Years ago, J-Naya Ephraim bet on herself and now she’s reaping the rewards. And so is the Southern Durham women’s basketball team.
In 2012, Ephraim, a seventh-grader at the time, was becoming cognizant of her basketball skills and where the game could take her. So even though it meant leaving her mother and the place she grew up, Ephraim moved from the U.S. Virgin Islands to Durham to live with her father and help advance her development as a player.
“I was starting to take basketball serious, so she moved me up here with my dad,” Ephraim said. “And after that, I just started taking it a lot serious.”
The decision has paid off. Next season, Ephraim will be playing for the University of Illinois.
In the meantime, there’s unfinished business at Southern, where the Spartans have carried a strong finish from last season into this year’s campaign, one that’s shaping up to be transformative for the program.
One season removed from a 10-14 record, this year’s team (13-5, 9-1 Big East 3A) has already bettered its win total with four regular-season games remaining.
“Everybody doubted us,” Ephraim said. “Everybody in Durham, everybody all over. ‘Southern Durham? They not gonna do nothing.’”
The power of self-belief
Just over a year ago, Southern found itself in a completely different situation. The 2016-17 Spartans were 1-11 through the first 12 games of the season as they struggled with their youthfulness.
But Southern eventually broke through, and as the wins started to come, so did a new sense of confidence. The Spartans finished the season with nine wins in their final 12 games.
“All of them grew up,” Southern head coach Teddy McKoy said. “They got older. We were so young last year – we had like seven freshmen last year.”
What led to the transformation? Simply put, the Spartans became more familiar with one another, senior guard Jonisha McDaniel explained.
“Everybody knows who can do what, who can’t do what,” she said.
For that reason, McDaniel expected this season to be a good one. For the most part, it has been. In addition to sitting atop the Big East 3A conference standings, the Spartans defeated rival Hillside, a traditional power, in January for the first time since 2013.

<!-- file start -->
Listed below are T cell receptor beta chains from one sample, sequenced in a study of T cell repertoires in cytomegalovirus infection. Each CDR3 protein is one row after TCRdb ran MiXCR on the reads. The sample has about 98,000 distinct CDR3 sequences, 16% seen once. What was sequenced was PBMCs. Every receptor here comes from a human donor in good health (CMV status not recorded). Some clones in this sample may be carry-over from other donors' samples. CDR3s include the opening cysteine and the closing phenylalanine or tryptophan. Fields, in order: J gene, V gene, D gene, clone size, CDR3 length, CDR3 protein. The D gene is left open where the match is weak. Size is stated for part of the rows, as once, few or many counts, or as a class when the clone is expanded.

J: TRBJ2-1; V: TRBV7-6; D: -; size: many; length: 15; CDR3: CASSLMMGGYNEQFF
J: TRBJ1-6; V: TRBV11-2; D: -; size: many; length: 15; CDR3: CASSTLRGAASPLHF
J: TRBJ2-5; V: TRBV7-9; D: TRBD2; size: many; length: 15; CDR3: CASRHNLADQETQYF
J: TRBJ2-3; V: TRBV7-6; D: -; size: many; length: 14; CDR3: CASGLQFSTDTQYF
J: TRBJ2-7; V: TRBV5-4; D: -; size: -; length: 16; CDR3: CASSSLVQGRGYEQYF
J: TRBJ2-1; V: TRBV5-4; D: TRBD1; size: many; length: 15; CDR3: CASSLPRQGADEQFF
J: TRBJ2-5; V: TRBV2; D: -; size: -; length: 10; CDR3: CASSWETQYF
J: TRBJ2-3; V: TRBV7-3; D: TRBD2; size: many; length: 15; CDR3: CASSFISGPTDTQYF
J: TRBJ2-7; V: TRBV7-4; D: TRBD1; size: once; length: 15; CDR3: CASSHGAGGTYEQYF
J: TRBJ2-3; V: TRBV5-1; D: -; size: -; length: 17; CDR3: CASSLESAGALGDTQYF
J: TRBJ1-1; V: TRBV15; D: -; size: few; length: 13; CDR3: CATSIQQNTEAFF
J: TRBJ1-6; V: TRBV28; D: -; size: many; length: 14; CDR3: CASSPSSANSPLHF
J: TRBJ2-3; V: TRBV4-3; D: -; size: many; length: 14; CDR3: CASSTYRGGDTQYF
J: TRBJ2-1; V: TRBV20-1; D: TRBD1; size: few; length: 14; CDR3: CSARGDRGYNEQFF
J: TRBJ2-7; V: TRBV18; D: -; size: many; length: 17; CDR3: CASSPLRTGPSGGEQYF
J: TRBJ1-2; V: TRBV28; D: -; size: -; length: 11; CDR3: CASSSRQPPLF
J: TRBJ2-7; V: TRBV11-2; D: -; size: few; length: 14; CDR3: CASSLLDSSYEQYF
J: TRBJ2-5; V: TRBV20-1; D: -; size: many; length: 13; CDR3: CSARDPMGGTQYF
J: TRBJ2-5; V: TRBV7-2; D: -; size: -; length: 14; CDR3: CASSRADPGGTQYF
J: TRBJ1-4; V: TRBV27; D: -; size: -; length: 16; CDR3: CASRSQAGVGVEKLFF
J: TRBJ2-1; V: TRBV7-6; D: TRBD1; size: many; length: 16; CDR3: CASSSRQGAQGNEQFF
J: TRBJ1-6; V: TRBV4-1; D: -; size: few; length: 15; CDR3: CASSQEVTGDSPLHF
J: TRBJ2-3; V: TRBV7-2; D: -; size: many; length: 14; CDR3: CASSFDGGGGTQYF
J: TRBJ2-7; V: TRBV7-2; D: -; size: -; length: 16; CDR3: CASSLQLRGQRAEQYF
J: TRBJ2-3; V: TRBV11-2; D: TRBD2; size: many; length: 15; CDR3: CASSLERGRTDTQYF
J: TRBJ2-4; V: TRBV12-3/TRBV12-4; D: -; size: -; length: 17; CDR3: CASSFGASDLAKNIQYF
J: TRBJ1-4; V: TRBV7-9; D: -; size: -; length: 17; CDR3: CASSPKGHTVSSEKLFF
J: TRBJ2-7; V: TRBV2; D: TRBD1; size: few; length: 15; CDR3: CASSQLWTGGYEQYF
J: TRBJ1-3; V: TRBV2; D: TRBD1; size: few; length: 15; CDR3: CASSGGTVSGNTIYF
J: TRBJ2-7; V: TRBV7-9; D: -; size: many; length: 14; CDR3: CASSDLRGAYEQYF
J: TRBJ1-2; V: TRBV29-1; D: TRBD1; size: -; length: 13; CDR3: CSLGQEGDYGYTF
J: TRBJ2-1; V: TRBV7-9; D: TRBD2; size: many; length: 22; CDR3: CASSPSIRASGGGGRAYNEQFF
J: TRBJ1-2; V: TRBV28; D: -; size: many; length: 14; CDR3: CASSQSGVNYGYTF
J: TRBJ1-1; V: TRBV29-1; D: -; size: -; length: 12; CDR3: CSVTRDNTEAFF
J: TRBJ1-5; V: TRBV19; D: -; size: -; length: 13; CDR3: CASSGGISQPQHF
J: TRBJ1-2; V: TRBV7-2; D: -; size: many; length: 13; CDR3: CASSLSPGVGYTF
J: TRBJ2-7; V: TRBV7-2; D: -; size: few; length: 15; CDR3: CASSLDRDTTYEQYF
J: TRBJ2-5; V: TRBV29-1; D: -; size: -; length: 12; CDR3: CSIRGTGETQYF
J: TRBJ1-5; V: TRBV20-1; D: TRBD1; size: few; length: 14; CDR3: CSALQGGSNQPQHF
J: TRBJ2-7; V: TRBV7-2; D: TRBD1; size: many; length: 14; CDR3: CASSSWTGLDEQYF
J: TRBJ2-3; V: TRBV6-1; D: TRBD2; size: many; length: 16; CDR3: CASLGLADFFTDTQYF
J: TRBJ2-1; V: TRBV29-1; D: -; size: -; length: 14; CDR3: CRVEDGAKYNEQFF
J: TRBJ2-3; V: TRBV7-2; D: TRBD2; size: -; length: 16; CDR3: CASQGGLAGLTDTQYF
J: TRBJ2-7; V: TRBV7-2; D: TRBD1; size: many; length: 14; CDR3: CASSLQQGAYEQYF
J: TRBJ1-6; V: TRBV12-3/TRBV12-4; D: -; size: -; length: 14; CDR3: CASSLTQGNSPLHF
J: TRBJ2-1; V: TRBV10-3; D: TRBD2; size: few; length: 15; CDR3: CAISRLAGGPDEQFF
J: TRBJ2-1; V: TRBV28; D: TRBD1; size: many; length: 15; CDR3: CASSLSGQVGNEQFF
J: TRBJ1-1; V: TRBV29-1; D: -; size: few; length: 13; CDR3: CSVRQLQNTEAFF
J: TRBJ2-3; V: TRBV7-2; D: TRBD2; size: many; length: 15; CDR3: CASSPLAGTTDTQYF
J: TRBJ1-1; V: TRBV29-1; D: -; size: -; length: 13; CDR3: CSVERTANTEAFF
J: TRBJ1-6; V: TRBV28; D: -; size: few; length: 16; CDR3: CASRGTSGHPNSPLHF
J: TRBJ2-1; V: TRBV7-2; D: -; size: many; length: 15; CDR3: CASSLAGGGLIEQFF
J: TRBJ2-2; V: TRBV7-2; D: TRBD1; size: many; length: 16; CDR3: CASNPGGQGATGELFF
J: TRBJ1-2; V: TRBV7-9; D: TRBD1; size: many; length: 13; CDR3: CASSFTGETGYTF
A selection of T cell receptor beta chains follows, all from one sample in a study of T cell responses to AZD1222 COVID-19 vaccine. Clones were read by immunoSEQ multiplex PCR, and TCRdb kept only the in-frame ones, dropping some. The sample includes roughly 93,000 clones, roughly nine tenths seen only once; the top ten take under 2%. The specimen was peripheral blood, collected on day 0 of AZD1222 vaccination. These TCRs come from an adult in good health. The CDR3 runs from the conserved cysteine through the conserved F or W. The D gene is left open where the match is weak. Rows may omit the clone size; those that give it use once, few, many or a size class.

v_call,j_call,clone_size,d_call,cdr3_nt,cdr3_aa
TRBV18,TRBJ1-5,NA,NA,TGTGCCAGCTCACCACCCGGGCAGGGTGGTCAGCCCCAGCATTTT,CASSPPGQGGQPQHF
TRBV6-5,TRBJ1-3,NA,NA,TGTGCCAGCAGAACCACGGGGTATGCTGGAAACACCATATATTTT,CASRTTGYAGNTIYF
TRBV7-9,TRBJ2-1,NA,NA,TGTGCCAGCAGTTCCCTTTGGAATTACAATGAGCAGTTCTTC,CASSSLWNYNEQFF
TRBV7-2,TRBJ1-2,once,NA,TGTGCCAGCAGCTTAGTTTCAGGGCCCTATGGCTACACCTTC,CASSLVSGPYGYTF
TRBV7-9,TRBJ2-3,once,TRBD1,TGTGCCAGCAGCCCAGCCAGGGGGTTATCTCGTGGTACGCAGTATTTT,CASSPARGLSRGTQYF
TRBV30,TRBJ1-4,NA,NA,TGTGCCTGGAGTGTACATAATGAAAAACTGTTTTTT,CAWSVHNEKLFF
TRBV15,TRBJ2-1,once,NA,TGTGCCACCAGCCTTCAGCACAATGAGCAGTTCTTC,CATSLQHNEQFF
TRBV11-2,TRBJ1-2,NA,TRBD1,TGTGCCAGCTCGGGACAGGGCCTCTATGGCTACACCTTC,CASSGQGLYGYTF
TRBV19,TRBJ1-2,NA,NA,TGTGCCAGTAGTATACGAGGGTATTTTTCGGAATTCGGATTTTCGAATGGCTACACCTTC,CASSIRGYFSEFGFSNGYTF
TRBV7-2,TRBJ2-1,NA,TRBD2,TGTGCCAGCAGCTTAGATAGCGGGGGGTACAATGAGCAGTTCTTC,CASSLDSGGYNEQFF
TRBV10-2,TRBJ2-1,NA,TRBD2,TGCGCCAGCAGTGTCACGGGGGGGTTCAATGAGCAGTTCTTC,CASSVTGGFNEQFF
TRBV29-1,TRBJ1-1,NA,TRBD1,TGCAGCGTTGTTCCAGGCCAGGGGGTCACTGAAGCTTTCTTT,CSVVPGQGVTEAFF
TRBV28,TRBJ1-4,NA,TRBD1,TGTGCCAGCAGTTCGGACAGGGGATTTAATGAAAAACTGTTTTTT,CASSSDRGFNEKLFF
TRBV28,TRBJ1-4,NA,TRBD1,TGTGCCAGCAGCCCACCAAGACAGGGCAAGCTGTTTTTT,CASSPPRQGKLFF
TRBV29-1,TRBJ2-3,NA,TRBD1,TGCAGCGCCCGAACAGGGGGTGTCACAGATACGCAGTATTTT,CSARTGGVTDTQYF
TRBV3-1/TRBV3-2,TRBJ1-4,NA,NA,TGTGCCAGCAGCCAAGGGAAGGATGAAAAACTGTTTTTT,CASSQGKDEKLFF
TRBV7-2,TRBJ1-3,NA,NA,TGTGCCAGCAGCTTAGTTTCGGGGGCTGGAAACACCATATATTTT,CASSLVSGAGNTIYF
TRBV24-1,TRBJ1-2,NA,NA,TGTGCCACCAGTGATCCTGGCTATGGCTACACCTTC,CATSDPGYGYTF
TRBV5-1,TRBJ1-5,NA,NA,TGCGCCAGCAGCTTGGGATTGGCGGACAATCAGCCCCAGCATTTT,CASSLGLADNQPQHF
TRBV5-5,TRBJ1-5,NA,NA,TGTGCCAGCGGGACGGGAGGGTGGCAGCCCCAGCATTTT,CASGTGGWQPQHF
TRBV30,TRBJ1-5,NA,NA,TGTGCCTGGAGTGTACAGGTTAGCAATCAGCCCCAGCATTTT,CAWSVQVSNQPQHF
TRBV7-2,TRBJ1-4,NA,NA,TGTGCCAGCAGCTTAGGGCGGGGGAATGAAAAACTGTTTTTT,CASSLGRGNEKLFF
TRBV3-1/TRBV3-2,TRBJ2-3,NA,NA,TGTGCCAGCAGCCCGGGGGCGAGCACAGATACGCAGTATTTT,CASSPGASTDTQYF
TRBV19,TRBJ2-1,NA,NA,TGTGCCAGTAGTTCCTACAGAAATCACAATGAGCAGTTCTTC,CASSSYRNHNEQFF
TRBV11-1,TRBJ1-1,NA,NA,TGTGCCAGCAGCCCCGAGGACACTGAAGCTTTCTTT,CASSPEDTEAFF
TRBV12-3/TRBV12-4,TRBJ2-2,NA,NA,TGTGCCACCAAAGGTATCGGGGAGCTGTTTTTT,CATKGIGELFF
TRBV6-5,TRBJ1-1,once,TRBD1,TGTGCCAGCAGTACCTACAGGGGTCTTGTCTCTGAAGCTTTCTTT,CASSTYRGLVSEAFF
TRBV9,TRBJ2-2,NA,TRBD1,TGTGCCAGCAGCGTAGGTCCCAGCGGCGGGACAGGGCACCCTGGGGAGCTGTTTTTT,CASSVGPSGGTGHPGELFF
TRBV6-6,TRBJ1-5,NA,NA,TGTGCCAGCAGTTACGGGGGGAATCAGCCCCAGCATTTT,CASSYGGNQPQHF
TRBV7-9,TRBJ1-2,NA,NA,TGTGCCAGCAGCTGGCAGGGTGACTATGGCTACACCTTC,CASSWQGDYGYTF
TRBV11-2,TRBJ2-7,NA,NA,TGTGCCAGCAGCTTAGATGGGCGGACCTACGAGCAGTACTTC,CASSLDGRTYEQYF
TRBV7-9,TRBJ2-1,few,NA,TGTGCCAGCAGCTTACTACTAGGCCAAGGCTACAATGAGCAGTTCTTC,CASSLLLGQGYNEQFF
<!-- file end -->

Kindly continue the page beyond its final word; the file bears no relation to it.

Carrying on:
“It wasn’t the best that we brought out on the court, but we won overall and that was the great part about it,” said McDaniel, who scored 10 points in the 34-30 win. “It was an ugly win, but we got through it.”
Ephraim develops as a leader
A grin stretching from ear to ear comes across Ephraim’s face when she reflects on the win against Hillside.
It was a game she wasn’t supposed to play in because of an injury, but one she wasn’t going to miss.
“My ankle was messed up, but you know, I told coach, ‘I’m playing,’” Ephraim said. “‘I’m going to get you this win against Hillside. We’re going to make history today.’ That meant a lot to me. Deeper than me, I’m happy that I can leave Southern saying that we beat Hillside finally.”
That type of selflessness is what’s made Ephraim irreplaceable to Southern. Her on-court impact is clear: She’s the Spartans’ go-to scorer, can play nearly everywhere on the floor, and helps anchor a high-pressure defense.
But just as important has been Ephraim’s ability to develop as a vocal leader and serve as a guide to her teammates.
“She’s like a big sister for all of us, so we all look up to her,” sophomore guard Taylor Robinson said. “We all want to not disappoint her and all that because she sacrifices and does so much for us.”
A reputation change
McKoy, who is in his fourth season of his second stint at the school, said that, for whatever reason, “Everybody thinks Southern’s just a bad school.”
He’s confident that reputation will change, though.
“This season here’s gonna change it without a doubt,” McKoy said. “Like I always told the girls, everybody wants to be a part of a winner.”
So far, the Spartans have been just that.
For a printer-friendly version of this story, click here.